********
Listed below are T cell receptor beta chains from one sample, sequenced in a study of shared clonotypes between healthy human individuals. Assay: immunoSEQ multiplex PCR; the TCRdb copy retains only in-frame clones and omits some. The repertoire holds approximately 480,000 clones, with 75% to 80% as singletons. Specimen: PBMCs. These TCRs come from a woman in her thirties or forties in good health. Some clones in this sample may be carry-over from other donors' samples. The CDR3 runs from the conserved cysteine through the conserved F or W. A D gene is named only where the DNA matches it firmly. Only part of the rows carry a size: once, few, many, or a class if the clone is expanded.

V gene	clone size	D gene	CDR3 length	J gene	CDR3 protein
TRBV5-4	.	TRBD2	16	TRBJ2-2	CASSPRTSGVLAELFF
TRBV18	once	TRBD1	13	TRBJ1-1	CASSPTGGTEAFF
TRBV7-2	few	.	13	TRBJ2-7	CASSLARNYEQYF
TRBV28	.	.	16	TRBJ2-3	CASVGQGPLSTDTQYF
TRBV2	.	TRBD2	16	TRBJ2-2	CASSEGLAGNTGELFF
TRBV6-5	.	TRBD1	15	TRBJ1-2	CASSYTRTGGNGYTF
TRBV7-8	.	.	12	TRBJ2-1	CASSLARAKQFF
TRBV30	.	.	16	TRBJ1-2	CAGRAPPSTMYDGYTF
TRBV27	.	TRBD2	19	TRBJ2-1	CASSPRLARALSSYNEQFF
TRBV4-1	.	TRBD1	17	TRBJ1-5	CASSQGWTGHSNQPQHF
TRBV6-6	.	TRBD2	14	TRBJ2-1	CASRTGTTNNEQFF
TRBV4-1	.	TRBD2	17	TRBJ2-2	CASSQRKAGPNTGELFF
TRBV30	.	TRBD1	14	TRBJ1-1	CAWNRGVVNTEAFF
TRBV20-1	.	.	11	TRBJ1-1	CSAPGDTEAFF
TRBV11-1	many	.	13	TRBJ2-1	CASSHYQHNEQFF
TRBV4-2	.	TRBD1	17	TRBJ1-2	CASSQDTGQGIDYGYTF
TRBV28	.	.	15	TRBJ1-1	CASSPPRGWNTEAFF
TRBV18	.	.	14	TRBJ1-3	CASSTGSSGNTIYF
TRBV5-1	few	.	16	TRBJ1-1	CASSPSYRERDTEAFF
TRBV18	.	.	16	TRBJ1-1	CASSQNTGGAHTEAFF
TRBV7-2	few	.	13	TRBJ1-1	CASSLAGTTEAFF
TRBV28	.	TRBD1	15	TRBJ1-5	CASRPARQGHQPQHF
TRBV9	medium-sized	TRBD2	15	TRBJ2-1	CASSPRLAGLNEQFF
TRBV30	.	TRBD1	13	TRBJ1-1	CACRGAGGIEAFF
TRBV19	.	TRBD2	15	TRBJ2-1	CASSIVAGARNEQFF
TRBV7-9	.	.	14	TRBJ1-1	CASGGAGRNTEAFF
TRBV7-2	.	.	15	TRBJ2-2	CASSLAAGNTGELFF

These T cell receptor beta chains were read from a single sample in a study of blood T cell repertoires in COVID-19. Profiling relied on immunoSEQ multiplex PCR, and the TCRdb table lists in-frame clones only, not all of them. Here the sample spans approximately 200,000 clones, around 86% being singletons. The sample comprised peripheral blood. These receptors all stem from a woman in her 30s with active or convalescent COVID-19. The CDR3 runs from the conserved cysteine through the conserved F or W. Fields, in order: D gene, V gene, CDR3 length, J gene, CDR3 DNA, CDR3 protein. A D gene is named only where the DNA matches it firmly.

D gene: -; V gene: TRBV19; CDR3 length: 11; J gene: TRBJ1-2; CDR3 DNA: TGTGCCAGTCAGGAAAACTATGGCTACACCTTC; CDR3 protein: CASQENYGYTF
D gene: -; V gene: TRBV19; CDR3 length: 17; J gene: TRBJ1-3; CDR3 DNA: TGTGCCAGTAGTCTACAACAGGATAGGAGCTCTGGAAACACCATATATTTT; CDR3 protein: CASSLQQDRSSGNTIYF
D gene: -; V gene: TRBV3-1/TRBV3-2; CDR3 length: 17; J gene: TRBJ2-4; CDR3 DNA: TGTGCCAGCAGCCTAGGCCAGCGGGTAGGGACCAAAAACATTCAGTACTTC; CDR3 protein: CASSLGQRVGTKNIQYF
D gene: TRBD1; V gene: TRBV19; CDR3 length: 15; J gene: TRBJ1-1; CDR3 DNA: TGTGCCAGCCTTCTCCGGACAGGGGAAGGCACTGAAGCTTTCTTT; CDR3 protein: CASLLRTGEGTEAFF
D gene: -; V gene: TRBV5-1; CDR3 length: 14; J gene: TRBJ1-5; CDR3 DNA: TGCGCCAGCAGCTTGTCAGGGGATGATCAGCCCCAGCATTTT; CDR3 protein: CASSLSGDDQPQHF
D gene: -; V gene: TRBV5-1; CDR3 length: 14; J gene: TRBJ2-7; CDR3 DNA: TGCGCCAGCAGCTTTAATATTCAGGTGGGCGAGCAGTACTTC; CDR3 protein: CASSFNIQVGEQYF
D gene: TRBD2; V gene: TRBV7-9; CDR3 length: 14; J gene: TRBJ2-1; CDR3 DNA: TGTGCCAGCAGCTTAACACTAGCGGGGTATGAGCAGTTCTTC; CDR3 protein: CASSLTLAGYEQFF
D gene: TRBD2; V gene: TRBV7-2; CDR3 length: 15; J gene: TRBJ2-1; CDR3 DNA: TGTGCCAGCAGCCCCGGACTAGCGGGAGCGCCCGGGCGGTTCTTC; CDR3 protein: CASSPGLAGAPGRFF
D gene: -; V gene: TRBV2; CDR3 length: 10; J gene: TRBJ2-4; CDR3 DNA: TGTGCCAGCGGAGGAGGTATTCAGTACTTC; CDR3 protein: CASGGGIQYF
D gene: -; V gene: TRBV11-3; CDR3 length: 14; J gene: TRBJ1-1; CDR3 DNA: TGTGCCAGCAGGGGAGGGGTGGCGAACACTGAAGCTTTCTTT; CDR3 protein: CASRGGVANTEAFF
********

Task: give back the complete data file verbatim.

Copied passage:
Listed below are T cell receptor beta chains from one sample, sequenced in a study of shared clonotypes between healthy human individuals. Assay: immunoSEQ multiplex PCR; the TCRdb copy retains only in-frame clones and omits some. The repertoire holds approximately 480,000 clones, with 75% to 80% as singletons. Specimen: PBMCs. These TCRs come from a woman in her thirties or forties in good health. Some clones in this sample may be carry-over from other donors' samples. The CDR3 runs from the conserved cysteine through the conserved F or W. A D gene is named only where the DNA matches it firmly. Only part of the rows carry a size: once, few, many, or a class if the clone is expanded.

V gene	clone size	D gene	CDR3 length	J gene	CDR3 protein
TRBV5-4	.	TRBD2	16	TRBJ2-2	CASSPRTSGVLAELFF
TRBV18	once	TRBD1	13	TRBJ1-1	CASSPTGGTEAFF
TRBV7-2	few	.	13	TRBJ2-7	CASSLARNYEQYF
TRBV28	.	.	16	TRBJ2-3	CASVGQGPLSTDTQYF
TRBV2	.	TRBD2	16	TRBJ2-2	CASSEGLAGNTGELFF
TRBV6-5	.	TRBD1	15	TRBJ1-2	CASSYTRTGGNGYTF
TRBV7-8	.	.	12	TRBJ2-1	CASSLARAKQFF
TRBV30	.	.	16	TRBJ1-2	CAGRAPPSTMYDGYTF
TRBV27	.	TRBD2	19	TRBJ2-1	CASSPRLARALSSYNEQFF
TRBV4-1	.	TRBD1	17	TRBJ1-5	CASSQGWTGHSNQPQHF
TRBV6-6	.	TRBD2	14	TRBJ2-1	CASRTGTTNNEQFF
TRBV4-1	.	TRBD2	17	TRBJ2-2	CASSQRKAGPNTGELFF
TRBV30	.	TRBD1	14	TRBJ1-1	CAWNRGVVNTEAFF
TRBV20-1	.	.	11	TRBJ1-1	CSAPGDTEAFF
TRBV11-1	many	.	13	TRBJ2-1	CASSHYQHNEQFF
TRBV4-2	.	TRBD1	17	TRBJ1-2	CASSQDTGQGIDYGYTF
TRBV28	.	.	15	TRBJ1-1	CASSPPRGWNTEAFF
TRBV18	.	.	14	TRBJ1-3	CASSTGSSGNTIYF
TRBV5-1	few	.	16	TRBJ1-1	CASSPSYRERDTEAFF
TRBV18	.	.	16	TRBJ1-1	CASSQNTGGAHTEAFF
TRBV7-2	few	.	13	TRBJ1-1	CASSLAGTTEAFF
TRBV28	.	TRBD1	15	TRBJ1-5	CASRPARQGHQPQHF
TRBV9	medium-sized	TRBD2	15	TRBJ2-1	CASSPRLAGLNEQFF
TRBV30	.	TRBD1	13	TRBJ1-1	CACRGAGGIEAFF
TRBV19	.	TRBD2	15	TRBJ2-1	CASSIVAGARNEQFF
TRBV7-9	.	.	14	TRBJ1-1	CASGGAGRNTEAFF
TRBV7-2	.	.	15	TRBJ2-2	CASSLAAGNTGELFF

These T cell receptor beta chains were read from a single sample in a study of blood T cell repertoires in COVID-19. Profiling relied on immunoSEQ multiplex PCR, and the TCRdb table lists in-frame clones only, not all of them. Here the sample spans approximately 200,000 clones, around 86% being singletons. The sample comprised peripheral blood. These receptors all stem from a woman in her 30s with active or convalescent COVID-19. The CDR3 runs from the conserved cysteine through the conserved F or W. Fields, in order: D gene, V gene, CDR3 length, J gene, CDR3 DNA, CDR3 protein. A D gene is named only where the DNA matches it firmly.

D gene: -; V gene: TRBV19; CDR3 length: 11; J gene: TRBJ1-2; CDR3 DNA: TGTGCCAGTCAGGAAAACTATGGCTACACCTTC; CDR3 protein: CASQENYGYTF
D gene: -; V gene: TRBV19; CDR3 length: 17; J gene: TRBJ1-3; CDR3 DNA: TGTGCCAGTAGTCTACAACAGGATAGGAGCTCTGGAAACACCATATATTTT; CDR3 protein: CASSLQQDRSSGNTIYF
D gene: -; V gene: TRBV3-1/TRBV3-2; CDR3 length: 17; J gene: TRBJ2-4; CDR3 DNA: TGTGCCAGCAGCCTAGGCCAGCGGGTAGGGACCAAAAACATTCAGTACTTC; CDR3 protein: CASSLGQRVGTKNIQYF
D gene: TRBD1; V gene: TRBV19; CDR3 length: 15; J gene: TRBJ1-1; CDR3 DNA: TGTGCCAGCCTTCTCCGGACAGGGGAAGGCACTGAAGCTTTCTTT; CDR3 protein: CASLLRTGEGTEAFF
D gene: -; V gene: TRBV5-1; CDR3 length: 14; J gene: TRBJ1-5; CDR3 DNA: TGCGCCAGCAGCTTGTCAGGGGATGATCAGCCCCAGCATTTT; CDR3 protein: CASSLSGDDQPQHF
D gene: -; V gene: TRBV5-1; CDR3 length: 14; J gene: TRBJ2-7; CDR3 DNA: TGCGCCAGCAGCTTTAATATTCAGGTGGGCGAGCAGTACTTC; CDR3 protein: CASSFNIQVGEQYF
D gene: TRBD2; V gene: TRBV7-9; CDR3 length: 14; J gene: TRBJ2-1; CDR3 DNA: TGTGCCAGCAGCTTAACACTAGCGGGGTATGAGCAGTTCTTC; CDR3 protein: CASSLTLAGYEQFF
D gene: TRBD2; V gene: TRBV7-2; CDR3 length: 15; J gene: TRBJ2-1; CDR3 DNA: TGTGCCAGCAGCCCCGGACTAGCGGGAGCGCCCGGGCGGTTCTTC; CDR3 protein: CASSPGLAGAPGRFF
D gene: -; V gene: TRBV2; CDR3 length: 10; J gene: TRBJ2-4; CDR3 DNA: TGTGCCAGCGGAGGAGGTATTCAGTACTTC; CDR3 protein: CASGGGIQYF
D gene: -; V gene: TRBV11-3; CDR3 length: 14; J gene: TRBJ1-1; CDR3 DNA: TGTGCCAGCAGGGGAGGGGTGGCGAACACTGAAGCTTTCTTT; CDR3 protein: CASRGGVANTEAFF